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India's Liberalization of Retail Sector Stays Limited


The Indian government has decided to liberalize the country's retail sector slightly, by allowing foreign companies to own stores that sell single-brand products. India's fast-growing retail market remains largely closed to foreign investment.

Brand names such as Nike, Adidas and Reebok have been sold in India for many years through franchisees, because India has strict barriers on foreigners owning retail businesses.

Now, the government says it will allow foreign companies that sell single brands to own up to 51 percent of a retail shop or chain. However, foreigners are still barred from owning stores that sell multiple brands.

Arpita Mukherjee of the Indian Council for Research on International Economic Relations says the government's move to allow foreign direct investment, or FDI, in retail businesses is only a tiny start.

"We are coming from a situation where FDI is not allowed in retail to a situation, at least in one area, it is being allowed," she said. "So however small it may be, it is a step in the right direction."

The government says the new measure is aimed at attracting investment and technology into India's $250-billion retail market. The market is the eighth largest in the world, but is dominated by small businesses that are often out-dated and inefficiently run.

Analysts say the retail sector will need to be opened up on a much larger scale before Indian industry and consumers can benefit from modern retail and distribution systems.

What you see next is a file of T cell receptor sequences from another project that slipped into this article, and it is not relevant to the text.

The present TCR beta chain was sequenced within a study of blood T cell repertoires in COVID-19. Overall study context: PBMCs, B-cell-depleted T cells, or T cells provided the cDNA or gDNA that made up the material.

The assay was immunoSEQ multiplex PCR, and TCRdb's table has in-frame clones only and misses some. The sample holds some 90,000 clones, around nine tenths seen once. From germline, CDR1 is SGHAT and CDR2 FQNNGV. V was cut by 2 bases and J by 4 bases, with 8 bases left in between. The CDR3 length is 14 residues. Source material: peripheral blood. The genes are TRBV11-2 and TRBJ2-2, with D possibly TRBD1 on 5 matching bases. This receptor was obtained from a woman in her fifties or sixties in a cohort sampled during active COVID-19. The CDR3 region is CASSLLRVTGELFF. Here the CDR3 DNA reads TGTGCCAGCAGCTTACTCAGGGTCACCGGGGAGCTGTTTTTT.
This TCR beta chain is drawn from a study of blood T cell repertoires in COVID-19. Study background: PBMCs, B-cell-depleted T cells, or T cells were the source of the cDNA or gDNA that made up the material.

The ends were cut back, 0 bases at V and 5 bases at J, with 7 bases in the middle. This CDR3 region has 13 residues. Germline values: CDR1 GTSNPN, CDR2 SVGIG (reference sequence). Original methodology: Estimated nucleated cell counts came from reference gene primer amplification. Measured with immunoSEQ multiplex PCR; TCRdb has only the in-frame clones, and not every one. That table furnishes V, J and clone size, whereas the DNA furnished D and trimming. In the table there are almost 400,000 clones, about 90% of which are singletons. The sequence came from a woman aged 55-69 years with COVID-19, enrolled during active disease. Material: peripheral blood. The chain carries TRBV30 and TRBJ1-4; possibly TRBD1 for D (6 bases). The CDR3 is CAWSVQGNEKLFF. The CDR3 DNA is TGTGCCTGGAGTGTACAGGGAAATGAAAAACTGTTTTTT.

Many economists and Western governments have been urging India to open up its retail sector. But communist allies of the government have blocked any such move, because they fear it may force the closure of many of the nearly 15 million small mom-and-pop stores across the country.

The head of the Communist Party of India (Marxist), Sitarram Yechury, has said that left-wing parties will continue to oppose any further liberalization of the sector, which sustains more than 40 million jobs.

"We are opposed to foreign capital entering your retail trade sector," said Yechury. "And our opposition is based on the fact that the retail sector in India today, contributes very significantly to …your employment."

Some of the world's biggest retailers, such as U.S.-based Wal-Mart, are eying the Indian market. The retail sector is growing at about 20 percent a year, in a country where two-thirds of the billion-plus population is under 35, and where an increasingly affluent middle class is shopping like never before.

Domestic firms have already stepped up investment in the sector, and more and more professionally managed chain stores are opening in Indian cities.

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